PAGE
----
The coordinates are transformed in the same fashion as the and coordinates. After transformation, clipping and perspective division, they occupy the range -1.0 through 1.0. The glDepthRange() mapping specifies a transformation for the coordinate similar to the viewport transformation used to map and to window coordinates. The glDepthRange() mapping is somewhat different from the viewport mapping in that the hardware resolution of the depth buffer is hidden from the application. The parameters to the glDepthRange() call are in the range [0.0, 1.0]. The or depth associated with a fragment represents the distance to the eye. By default the fragments nearest the eye (the ones at the near clip plane) are mapped to 0.0 and the fragments farthest from the eye (those at the far clip plane) are mapped to 1.0. Fragments can be mapped to a subset of the depth buffer range by using smaller values in the glDepthRange() call. The mapping may be reversed so that fragments furthest from the eye are at 0.0 and fragments closest to the eye are at 1.0 simply by calling glDepthRange1.0,0.0(1.0,0.0). While this reversal is possible, it may not be well-suited for some depth buffer implementations. Parts of the underlying architecture may have been tuned for the forward mapping and may not produce results of the same quality when the mapping is reversed.
To understand why there might be this disparity in the rendering quality, it is important to understand the characteristics of the window coordinate. The value specifies the distance from the fragment to the plane of the eye. The relationship between distance and is linear in an orthographic projection, but not in a perspective projection. In the case of a perspective projection, the amount of the non-linearity is proportional to the ratio of far to near in the glFrustum() call (or zFar to zNear in the gluPerspective() call). Figure 18 plots the window coordinate value as a function of the eye-to-pixel distance for several ratios of far to near. The non-linearity increases the resolution of the -values when they are close to the near clipping plane, increasing the resolving power of the depth buffer, but decreasing the precision throughout the rest of the viewing frustum, thus decreasing the accuracy of the depth buffer in the back part of the viewing volume.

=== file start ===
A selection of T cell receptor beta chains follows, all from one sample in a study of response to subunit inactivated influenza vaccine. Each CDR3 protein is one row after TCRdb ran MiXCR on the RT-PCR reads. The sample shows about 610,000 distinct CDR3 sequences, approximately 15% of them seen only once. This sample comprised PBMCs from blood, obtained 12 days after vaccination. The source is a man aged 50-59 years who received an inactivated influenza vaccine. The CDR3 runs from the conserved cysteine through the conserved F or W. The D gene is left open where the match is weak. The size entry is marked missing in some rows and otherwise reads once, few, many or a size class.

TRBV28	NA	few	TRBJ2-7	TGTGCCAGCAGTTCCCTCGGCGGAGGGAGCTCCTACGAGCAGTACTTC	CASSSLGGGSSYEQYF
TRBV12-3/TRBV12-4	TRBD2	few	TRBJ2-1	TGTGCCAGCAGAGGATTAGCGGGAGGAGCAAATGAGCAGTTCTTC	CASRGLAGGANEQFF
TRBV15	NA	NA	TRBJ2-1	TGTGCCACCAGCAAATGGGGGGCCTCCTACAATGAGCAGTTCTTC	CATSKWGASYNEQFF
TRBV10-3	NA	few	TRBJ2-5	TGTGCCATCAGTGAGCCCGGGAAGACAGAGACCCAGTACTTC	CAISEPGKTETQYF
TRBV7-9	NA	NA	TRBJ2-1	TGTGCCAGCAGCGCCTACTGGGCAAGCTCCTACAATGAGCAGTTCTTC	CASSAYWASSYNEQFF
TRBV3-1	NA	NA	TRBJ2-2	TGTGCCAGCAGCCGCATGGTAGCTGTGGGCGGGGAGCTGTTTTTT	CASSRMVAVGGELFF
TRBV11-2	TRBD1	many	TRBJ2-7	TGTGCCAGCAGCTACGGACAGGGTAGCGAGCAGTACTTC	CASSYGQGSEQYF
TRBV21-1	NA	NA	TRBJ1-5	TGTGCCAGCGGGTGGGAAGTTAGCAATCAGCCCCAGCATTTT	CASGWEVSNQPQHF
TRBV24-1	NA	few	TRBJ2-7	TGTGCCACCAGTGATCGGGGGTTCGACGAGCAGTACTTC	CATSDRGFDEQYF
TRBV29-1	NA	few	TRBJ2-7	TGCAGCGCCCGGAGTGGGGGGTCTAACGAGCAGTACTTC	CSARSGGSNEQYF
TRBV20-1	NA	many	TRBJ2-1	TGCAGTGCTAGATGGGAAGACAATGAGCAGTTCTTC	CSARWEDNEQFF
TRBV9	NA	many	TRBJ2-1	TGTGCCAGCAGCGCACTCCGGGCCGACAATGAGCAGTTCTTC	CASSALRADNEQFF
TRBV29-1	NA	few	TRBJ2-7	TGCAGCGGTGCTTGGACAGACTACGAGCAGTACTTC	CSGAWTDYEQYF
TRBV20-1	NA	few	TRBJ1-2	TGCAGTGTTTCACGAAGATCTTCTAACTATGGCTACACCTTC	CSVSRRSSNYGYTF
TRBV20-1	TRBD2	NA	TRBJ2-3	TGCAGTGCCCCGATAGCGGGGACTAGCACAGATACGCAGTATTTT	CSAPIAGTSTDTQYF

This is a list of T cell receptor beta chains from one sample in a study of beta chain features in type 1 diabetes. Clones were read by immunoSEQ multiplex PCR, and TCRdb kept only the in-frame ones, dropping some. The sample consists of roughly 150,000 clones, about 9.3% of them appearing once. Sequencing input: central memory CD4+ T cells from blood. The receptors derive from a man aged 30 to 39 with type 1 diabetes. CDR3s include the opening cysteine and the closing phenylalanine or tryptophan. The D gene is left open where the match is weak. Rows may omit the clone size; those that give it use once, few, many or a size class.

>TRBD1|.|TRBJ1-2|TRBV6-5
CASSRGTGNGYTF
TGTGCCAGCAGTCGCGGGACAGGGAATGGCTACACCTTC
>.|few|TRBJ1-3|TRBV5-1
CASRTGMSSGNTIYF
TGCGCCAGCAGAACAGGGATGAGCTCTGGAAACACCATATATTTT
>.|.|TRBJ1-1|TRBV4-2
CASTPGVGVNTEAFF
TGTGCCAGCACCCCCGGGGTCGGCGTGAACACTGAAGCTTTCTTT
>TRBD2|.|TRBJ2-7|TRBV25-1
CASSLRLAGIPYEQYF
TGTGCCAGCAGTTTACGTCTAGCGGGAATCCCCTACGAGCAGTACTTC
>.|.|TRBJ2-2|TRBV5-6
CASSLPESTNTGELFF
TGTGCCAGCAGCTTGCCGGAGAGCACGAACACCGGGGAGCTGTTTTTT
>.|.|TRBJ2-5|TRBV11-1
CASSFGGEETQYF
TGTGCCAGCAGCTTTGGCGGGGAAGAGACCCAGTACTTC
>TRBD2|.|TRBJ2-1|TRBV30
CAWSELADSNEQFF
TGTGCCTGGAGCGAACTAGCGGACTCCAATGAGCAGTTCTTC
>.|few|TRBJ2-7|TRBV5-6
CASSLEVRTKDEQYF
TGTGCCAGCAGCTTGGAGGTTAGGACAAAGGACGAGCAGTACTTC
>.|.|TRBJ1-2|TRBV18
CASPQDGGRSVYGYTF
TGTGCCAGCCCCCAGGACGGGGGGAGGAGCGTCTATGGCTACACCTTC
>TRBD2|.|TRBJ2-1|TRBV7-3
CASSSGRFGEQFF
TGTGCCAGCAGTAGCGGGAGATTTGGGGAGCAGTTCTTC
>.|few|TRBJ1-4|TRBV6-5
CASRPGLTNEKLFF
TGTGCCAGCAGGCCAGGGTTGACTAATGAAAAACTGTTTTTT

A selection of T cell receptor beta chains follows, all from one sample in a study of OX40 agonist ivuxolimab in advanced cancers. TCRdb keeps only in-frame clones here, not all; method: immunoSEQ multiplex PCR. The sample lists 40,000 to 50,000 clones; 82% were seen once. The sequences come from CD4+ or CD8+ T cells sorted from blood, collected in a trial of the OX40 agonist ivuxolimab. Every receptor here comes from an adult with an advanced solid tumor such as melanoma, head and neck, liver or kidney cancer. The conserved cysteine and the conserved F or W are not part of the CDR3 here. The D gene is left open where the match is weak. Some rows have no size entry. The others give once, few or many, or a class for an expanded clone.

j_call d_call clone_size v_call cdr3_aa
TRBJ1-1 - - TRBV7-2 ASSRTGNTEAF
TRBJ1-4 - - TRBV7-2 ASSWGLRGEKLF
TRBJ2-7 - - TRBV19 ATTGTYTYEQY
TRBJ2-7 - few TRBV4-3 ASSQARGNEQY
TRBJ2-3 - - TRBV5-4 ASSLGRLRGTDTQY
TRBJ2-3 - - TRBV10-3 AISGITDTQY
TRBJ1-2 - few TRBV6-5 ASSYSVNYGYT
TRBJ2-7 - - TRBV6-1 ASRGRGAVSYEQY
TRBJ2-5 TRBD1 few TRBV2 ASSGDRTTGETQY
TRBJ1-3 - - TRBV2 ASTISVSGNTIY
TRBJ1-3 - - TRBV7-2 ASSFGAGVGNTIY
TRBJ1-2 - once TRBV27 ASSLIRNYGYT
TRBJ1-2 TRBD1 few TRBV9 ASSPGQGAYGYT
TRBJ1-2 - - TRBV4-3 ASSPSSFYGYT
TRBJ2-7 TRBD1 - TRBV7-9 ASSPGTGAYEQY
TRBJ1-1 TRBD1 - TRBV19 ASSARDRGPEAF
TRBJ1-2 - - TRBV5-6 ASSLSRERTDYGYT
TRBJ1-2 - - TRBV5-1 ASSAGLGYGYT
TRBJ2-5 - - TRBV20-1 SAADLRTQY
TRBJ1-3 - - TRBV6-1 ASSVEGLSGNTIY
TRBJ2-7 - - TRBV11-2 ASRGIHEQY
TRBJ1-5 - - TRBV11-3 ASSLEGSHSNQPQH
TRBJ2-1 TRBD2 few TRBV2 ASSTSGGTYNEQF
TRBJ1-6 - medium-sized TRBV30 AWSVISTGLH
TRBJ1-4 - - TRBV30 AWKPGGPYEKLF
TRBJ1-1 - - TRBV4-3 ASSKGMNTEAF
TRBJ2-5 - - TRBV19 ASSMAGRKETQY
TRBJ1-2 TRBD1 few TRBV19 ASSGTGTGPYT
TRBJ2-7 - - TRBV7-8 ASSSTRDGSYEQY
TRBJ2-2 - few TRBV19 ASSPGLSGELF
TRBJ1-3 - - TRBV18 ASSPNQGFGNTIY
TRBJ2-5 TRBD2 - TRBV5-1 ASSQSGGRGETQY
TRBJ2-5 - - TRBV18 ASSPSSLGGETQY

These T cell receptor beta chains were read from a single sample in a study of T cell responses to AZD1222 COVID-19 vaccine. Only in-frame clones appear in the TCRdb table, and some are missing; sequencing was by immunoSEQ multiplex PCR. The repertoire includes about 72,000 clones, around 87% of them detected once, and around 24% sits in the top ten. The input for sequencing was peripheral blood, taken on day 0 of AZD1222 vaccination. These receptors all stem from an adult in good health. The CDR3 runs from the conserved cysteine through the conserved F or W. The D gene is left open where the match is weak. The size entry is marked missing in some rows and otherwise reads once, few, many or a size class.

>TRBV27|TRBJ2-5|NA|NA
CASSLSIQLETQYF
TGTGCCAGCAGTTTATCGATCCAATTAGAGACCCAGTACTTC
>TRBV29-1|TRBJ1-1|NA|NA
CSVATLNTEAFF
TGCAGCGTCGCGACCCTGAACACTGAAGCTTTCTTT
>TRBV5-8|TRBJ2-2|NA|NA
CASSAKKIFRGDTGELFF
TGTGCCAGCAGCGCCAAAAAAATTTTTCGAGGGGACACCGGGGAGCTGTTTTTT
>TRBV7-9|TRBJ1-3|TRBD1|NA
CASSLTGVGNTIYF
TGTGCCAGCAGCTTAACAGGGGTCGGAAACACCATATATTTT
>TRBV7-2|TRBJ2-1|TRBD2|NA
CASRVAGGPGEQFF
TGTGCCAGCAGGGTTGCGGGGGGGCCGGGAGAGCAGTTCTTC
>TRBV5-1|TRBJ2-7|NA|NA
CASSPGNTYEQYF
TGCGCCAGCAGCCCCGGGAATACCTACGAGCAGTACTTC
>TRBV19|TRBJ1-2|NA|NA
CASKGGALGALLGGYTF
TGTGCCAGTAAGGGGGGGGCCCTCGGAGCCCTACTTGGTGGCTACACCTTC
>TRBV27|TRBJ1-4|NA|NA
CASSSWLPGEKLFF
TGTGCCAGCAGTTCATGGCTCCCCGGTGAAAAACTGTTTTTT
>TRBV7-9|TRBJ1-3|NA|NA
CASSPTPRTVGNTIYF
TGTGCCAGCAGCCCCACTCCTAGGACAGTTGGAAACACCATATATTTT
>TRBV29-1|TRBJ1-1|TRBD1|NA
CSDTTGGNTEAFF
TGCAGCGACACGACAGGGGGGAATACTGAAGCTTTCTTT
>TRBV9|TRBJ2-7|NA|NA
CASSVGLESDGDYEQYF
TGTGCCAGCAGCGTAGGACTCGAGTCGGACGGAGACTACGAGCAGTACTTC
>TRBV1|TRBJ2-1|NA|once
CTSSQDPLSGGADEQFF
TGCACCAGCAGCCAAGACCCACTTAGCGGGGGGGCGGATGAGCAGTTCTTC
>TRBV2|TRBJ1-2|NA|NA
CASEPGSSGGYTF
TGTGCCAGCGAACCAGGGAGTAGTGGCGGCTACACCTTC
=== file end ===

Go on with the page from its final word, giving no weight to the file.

For objects a given distance from the eye, however, the depth precision is not as bad as it looks in Figure 18. No matter how far back the far clip plane is, at least half of the available depth range is present in the first ``unit'' of distance. In other words, if the distance from the eye to the near clip plane is one unit, at least half of the range is used up in the first ``unit'' from the near clip plane towards the far clip plane. Figure 19 plots the range for the first unit distance for various ranges. With a million to one ratio, the value is approximately 0.5 at one unit of distance. As long as the data is mostly drawn close to the near plane, the precision is good. The far plane could be set to infinity without significantly changing the accuracy of the depth buffer near the viewer.
To achieve the best depth buffer precision, the near plane should be moved as far from the eye as possible without touching the object, which would cause part or all of it to be clipped away. The position of the near clipping plane has no effect on the projection of the and coordinates and therefore has minimal effect on the image.
Putting the near clip plane closer to the eye than to the object results in loss of depth buffer precision.
In addition to depth buffering, the coordinate is also used for fog computations. Some implementations may perform the fog computation on a per-vertex basis using eye and then interpolate the resulting colors whereas other implementations may perform the computation for each fragment. In this case, the implementation may use the window to perform the fog computation. Implementations may also choose to convert the computation into a cheaper table lookup operation which can also cause difficulties with the non-linear nature of window under perspective projections. If the implementation uses a linearly indexed table, large far to near ratios will leave few table entries for the large eye values. This can cause noticeable Mach bands in fogged scenes.